Why did you leave Flicknife, then?

"It was just because GWR had a bit more mouth and gave out a list of promises.  Frenchy, who runs
Flicknife, grew up alongside Hawkwind, and while he didn't have a lot of idea at first, he does a good job
now, and he's a good guy."

Who is it keeps putting out all of these albums of old material?

"That's Dave Anderson...he's responsible for them all."

Dave Anderson played bass with the band for a time in the seventies, but now owns a studio in Mid-Wales,
and it’s there that he sorts through all of the old Hawkwind stuff.  Is there no way that he can be sued
for it all?

"Not really.  It's all very complicated and long-winded."

Outside of Hawkwind various members are involved in their own projects.  Huw Lloyd Langton's band are
set to release a new album on GWR soon, and Dave Brock has only recently released a solo album.  Does it
help with Hawkwind for the band members to go away and work on their own thing for a while, before
coming back to the Hawkwind projects?

"Before we started rehearsing for the new album we hadn't played together for about two months,  It's good
they have other things to do, and it usually only takes about two weeks before things start to click again."

How important is your show - would you be able to go out and play without the lasers, etc.?

"Yeah, we do frequently, but having a good show is very important to us, it is all about giving value for
money.  I know there have been times in the past when we haven't been in the position to be able to put on
such a show.  You can pay ten quid to see someone play for an hour with a hundred lights flashing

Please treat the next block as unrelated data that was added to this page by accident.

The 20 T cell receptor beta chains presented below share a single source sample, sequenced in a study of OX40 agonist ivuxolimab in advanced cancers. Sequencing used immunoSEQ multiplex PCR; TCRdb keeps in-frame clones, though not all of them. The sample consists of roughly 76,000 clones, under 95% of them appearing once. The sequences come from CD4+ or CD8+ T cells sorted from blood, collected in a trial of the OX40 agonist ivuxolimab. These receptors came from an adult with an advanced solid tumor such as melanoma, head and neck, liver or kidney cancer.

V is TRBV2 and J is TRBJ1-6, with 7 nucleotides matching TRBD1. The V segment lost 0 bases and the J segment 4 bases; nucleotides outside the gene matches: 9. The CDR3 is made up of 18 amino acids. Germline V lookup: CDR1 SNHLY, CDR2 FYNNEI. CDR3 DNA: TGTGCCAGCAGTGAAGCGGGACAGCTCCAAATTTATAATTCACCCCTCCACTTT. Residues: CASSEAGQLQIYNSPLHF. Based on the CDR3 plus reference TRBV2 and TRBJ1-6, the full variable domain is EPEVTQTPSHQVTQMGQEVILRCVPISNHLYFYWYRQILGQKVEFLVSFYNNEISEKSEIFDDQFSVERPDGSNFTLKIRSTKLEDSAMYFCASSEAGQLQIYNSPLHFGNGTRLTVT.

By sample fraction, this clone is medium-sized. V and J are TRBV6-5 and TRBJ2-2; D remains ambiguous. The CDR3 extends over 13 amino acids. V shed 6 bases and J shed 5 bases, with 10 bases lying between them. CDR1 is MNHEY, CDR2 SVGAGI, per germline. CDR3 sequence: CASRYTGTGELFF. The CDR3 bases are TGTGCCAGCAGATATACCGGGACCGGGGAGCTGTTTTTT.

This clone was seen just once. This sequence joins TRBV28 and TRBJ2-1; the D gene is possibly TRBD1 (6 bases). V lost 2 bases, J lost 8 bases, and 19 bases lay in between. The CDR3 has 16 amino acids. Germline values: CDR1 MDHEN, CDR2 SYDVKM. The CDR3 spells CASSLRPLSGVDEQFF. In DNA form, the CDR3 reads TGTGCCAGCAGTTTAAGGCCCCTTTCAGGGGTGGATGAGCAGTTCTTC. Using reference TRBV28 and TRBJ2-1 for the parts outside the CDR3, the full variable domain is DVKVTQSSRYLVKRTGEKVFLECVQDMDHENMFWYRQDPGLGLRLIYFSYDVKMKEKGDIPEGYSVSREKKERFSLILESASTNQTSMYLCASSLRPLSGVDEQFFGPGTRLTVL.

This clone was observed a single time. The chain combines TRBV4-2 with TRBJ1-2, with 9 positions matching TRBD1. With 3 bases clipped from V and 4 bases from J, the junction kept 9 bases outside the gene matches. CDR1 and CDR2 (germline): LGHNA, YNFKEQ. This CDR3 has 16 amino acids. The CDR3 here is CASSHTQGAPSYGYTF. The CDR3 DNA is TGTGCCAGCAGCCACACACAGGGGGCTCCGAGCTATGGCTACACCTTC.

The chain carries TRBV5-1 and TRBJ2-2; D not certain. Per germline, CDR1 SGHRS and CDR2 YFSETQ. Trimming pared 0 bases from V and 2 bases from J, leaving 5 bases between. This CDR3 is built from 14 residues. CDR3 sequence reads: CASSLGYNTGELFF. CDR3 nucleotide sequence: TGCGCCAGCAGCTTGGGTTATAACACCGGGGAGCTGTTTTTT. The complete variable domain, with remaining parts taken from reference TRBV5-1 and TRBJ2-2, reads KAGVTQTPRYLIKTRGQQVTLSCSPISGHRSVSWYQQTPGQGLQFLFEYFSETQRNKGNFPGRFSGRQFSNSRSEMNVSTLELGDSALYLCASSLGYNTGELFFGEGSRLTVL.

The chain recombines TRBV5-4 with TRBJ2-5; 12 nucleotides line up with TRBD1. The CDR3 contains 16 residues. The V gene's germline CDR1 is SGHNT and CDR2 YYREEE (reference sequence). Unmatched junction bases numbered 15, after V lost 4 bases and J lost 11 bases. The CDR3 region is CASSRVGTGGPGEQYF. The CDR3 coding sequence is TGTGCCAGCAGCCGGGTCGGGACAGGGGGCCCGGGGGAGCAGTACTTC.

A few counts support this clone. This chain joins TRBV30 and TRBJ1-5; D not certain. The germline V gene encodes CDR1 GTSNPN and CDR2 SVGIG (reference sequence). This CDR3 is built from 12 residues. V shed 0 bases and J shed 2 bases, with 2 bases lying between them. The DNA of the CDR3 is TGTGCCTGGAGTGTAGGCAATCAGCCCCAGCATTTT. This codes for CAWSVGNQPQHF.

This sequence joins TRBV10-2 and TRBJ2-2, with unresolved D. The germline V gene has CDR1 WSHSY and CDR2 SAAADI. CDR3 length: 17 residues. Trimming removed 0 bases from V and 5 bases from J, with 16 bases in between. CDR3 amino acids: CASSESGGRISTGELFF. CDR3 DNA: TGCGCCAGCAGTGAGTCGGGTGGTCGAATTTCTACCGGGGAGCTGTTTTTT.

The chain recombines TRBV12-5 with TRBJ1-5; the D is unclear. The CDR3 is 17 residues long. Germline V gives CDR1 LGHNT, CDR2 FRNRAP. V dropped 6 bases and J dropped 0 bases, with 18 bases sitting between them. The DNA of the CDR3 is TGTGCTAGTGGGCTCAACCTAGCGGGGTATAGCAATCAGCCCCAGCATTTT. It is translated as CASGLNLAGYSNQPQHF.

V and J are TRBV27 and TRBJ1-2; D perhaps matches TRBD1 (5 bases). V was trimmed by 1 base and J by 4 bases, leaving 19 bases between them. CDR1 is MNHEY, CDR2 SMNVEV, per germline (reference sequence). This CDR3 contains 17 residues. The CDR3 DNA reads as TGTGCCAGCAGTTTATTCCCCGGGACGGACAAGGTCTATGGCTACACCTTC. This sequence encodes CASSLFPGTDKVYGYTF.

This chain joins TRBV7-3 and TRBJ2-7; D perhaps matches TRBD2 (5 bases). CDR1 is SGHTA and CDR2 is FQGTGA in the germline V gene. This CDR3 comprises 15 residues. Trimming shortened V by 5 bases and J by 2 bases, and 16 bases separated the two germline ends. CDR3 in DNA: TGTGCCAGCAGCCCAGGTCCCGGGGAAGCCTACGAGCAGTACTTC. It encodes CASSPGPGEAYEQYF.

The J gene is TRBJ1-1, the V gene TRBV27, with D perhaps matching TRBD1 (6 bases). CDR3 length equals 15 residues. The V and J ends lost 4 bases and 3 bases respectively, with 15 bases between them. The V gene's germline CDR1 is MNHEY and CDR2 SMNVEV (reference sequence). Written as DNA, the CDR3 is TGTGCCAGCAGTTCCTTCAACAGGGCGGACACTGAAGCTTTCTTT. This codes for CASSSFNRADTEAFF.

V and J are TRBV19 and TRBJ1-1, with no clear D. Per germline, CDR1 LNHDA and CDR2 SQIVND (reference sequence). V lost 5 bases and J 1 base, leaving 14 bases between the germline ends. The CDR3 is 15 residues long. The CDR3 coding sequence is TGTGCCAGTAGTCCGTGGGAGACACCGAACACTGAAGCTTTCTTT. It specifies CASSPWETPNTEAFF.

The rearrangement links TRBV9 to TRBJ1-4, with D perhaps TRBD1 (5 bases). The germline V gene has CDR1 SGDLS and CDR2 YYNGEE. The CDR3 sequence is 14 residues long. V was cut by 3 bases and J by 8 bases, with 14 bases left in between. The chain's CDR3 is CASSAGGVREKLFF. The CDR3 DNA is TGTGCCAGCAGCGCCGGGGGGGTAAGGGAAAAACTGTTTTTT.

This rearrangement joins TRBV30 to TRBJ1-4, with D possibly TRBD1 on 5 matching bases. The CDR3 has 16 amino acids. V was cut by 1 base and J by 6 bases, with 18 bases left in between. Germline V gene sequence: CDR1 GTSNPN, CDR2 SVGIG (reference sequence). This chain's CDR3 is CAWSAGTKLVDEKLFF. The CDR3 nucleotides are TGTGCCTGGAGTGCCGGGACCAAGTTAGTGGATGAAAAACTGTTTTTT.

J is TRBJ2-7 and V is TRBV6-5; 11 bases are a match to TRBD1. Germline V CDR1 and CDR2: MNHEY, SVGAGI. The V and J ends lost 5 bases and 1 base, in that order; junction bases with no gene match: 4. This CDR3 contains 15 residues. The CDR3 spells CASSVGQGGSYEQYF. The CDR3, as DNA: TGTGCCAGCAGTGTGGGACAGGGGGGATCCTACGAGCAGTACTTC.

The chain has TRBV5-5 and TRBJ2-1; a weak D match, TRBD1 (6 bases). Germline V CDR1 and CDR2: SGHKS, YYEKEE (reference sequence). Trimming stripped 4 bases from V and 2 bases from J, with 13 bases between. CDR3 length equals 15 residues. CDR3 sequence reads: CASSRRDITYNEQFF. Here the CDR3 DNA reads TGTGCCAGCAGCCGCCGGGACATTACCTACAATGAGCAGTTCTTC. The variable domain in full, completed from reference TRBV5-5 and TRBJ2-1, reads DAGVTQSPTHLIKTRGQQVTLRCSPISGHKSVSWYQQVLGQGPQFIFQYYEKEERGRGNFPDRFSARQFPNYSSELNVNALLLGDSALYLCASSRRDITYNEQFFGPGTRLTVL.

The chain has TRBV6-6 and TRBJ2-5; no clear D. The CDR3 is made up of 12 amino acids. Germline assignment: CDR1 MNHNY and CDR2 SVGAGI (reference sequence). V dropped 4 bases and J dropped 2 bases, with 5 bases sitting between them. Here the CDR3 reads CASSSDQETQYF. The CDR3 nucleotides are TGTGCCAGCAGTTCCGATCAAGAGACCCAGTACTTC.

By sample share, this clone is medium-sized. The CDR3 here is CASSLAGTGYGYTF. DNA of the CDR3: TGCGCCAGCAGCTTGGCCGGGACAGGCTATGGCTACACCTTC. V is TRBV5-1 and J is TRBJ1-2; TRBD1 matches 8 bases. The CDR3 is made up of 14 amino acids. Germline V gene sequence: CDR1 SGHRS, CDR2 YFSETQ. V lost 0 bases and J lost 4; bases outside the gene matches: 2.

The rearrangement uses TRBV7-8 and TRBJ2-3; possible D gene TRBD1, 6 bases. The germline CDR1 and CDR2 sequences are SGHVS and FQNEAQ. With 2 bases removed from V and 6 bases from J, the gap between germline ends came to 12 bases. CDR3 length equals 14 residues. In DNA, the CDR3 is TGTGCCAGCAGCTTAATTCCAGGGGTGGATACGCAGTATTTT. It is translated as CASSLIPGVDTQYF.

overhead, that's not value for money, but we are doing it."

Do you respect the loyalty of your fans?

"Oh, absolutely, they're great.  When we go on the road a lot of old faces are always there.  If we do thirty
gigs, you can guarantee that they'll be at about twenty of those; we care about those people - give them
passes for the gigs, it's the least we can do for them.  There are a lot of young kids coming to see us, too,
which is encouraging - when we played at Portsmouth there was a kid of twelve with his mum and dad -
brilliant, he even had his denim with Hawkwind patches all over it."

Hawkwind's music would be ideally suited to film soundtracks....a lot of atmosphere and moody pieces
there, have you had any offers for that kind of work, then?

"No, not really: but I know what you mean, it'd work really well.  We've found the film industry to be one
of those things where if you're already involved, you're okay, but if you're not you just can't get in there; I
mean we've got a good publisher, but there are never any offers.  There was a track off the 'Levitation'
album that was used in a film a few years ago, but that was it really."

With the Glastonbury Festival being put on hold this year (or possibly the next few years too, if some people
get their way) there is possibly going to be stronger action to get something going around the area of
Stonehenge for the Mid-Summer Solstice.  Hawkwind have always had a lot of involvement with the
festivals there, and Dave Brock sits on a committee to battle it out with the local council's decisions...what
is going on this year?

"Well, because there is no Glastonbury, there will be a lot of people trying to put some alternatives together
which'll be great if they can do it.  It should be easier this year, because they will have to deal with more
people putting on festivals, so it should be unstoppable."

We talk of the surveillance that has come to bother the band.

"Well, Dave's phone's tapped, definitely.  He's recently moved house and I had been calling him up, and
after about two weeks there was a strange clicking every time, and it had happened to us all in the past...we
hate it, obviously but it doesn't surprise me."

It's just very sad...